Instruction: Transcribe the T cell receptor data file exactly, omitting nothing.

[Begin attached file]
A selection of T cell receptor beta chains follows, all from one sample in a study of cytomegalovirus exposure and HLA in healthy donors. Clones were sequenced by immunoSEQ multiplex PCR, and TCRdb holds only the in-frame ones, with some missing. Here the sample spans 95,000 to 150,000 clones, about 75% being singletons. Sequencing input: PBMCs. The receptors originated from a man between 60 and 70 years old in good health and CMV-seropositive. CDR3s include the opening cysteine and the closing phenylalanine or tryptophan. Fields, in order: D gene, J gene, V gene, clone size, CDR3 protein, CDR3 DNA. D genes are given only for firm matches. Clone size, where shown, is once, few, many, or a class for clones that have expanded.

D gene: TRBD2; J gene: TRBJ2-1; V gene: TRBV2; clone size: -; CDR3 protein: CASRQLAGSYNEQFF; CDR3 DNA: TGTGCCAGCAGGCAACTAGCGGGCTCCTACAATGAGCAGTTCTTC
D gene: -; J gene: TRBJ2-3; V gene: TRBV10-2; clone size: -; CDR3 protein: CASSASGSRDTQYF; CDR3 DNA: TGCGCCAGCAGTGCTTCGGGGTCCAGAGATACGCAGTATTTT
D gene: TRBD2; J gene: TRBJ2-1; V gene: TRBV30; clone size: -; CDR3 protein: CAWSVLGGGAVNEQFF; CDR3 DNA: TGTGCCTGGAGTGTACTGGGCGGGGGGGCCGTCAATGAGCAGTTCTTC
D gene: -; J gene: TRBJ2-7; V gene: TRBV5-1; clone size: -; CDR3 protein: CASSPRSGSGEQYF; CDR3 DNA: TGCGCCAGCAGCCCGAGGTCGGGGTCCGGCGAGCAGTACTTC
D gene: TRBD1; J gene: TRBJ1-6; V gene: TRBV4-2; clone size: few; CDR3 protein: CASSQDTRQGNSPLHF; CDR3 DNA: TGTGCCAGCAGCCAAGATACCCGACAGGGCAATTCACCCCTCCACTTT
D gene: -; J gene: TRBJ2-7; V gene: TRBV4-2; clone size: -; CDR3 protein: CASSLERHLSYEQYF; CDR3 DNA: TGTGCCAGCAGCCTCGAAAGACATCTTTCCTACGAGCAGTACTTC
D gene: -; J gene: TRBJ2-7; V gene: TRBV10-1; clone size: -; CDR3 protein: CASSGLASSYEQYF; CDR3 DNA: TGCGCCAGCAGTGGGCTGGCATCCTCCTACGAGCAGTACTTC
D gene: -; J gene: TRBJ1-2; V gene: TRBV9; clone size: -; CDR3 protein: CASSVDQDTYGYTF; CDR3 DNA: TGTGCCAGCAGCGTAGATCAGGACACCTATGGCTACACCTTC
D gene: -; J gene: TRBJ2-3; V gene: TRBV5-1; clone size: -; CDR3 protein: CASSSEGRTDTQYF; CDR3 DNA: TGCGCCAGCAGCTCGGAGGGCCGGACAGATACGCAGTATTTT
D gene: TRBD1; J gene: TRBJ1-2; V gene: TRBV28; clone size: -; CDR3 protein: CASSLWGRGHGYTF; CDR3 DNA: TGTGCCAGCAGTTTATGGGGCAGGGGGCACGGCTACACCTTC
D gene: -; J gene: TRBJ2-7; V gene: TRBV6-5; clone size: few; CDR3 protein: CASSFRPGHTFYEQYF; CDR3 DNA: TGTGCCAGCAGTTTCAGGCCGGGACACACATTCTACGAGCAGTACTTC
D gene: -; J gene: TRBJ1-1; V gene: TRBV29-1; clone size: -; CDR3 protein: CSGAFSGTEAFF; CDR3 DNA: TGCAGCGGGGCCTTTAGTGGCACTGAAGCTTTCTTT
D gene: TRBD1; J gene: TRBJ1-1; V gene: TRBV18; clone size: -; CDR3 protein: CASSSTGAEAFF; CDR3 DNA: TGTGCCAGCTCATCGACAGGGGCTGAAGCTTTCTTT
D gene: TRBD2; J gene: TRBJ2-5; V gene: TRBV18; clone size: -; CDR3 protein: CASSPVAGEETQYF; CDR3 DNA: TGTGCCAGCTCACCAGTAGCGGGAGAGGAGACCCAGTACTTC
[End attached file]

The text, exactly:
A selection of T cell receptor beta chains follows, all from one sample in a study of cytomegalovirus exposure and HLA in healthy donors. Clones were sequenced by immunoSEQ multiplex PCR, and TCRdb holds only the in-frame ones, with some missing. Here the sample spans 95,000 to 150,000 clones, about 75% being singletons. Sequencing input: PBMCs. The receptors originated from a man between 60 and 70 years old in good health and CMV-seropositive. CDR3s include the opening cysteine and the closing phenylalanine or tryptophan. Fields, in order: D gene, J gene, V gene, clone size, CDR3 protein, CDR3 DNA. D genes are given only for firm matches. Clone size, where shown, is once, few, many, or a class for clones that have expanded.

D gene: TRBD2; J gene: TRBJ2-1; V gene: TRBV2; clone size: -; CDR3 protein: CASRQLAGSYNEQFF; CDR3 DNA: TGTGCCAGCAGGCAACTAGCGGGCTCCTACAATGAGCAGTTCTTC
D gene: -; J gene: TRBJ2-3; V gene: TRBV10-2; clone size: -; CDR3 protein: CASSASGSRDTQYF; CDR3 DNA: TGCGCCAGCAGTGCTTCGGGGTCCAGAGATACGCAGTATTTT
D gene: TRBD2; J gene: TRBJ2-1; V gene: TRBV30; clone size: -; CDR3 protein: CAWSVLGGGAVNEQFF; CDR3 DNA: TGTGCCTGGAGTGTACTGGGCGGGGGGGCCGTCAATGAGCAGTTCTTC
D gene: -; J gene: TRBJ2-7; V gene: TRBV5-1; clone size: -; CDR3 protein: CASSPRSGSGEQYF; CDR3 DNA: TGCGCCAGCAGCCCGAGGTCGGGGTCCGGCGAGCAGTACTTC
D gene: TRBD1; J gene: TRBJ1-6; V gene: TRBV4-2; clone size: few; CDR3 protein: CASSQDTRQGNSPLHF; CDR3 DNA: TGTGCCAGCAGCCAAGATACCCGACAGGGCAATTCACCCCTCCACTTT
D gene: -; J gene: TRBJ2-7; V gene: TRBV4-2; clone size: -; CDR3 protein: CASSLERHLSYEQYF; CDR3 DNA: TGTGCCAGCAGCCTCGAAAGACATCTTTCCTACGAGCAGTACTTC
D gene: -; J gene: TRBJ2-7; V gene: TRBV10-1; clone size: -; CDR3 protein: CASSGLASSYEQYF; CDR3 DNA: TGCGCCAGCAGTGGGCTGGCATCCTCCTACGAGCAGTACTTC
D gene: -; J gene: TRBJ1-2; V gene: TRBV9; clone size: -; CDR3 protein: CASSVDQDTYGYTF; CDR3 DNA: TGTGCCAGCAGCGTAGATCAGGACACCTATGGCTACACCTTC
D gene: -; J gene: TRBJ2-3; V gene: TRBV5-1; clone size: -; CDR3 protein: CASSSEGRTDTQYF; CDR3 DNA: TGCGCCAGCAGCTCGGAGGGCCGGACAGATACGCAGTATTTT
D gene: TRBD1; J gene: TRBJ1-2; V gene: TRBV28; clone size: -; CDR3 protein: CASSLWGRGHGYTF; CDR3 DNA: TGTGCCAGCAGTTTATGGGGCAGGGGGCACGGCTACACCTTC
D gene: -; J gene: TRBJ2-7; V gene: TRBV6-5; clone size: few; CDR3 protein: CASSFRPGHTFYEQYF; CDR3 DNA: TGTGCCAGCAGTTTCAGGCCGGGACACACATTCTACGAGCAGTACTTC
D gene: -; J gene: TRBJ1-1; V gene: TRBV29-1; clone size: -; CDR3 protein: CSGAFSGTEAFF; CDR3 DNA: TGCAGCGGGGCCTTTAGTGGCACTGAAGCTTTCTTT
D gene: TRBD1; J gene: TRBJ1-1; V gene: TRBV18; clone size: -; CDR3 protein: CASSSTGAEAFF; CDR3 DNA: TGTGCCAGCTCATCGACAGGGGCTGAAGCTTTCTTT
D gene: TRBD2; J gene: TRBJ2-5; V gene: TRBV18; clone size: -; CDR3 protein: CASSPVAGEETQYF; CDR3 DNA: TGTGCCAGCTCACCAGTAGCGGGAGAGGAGACCCAGTACTTC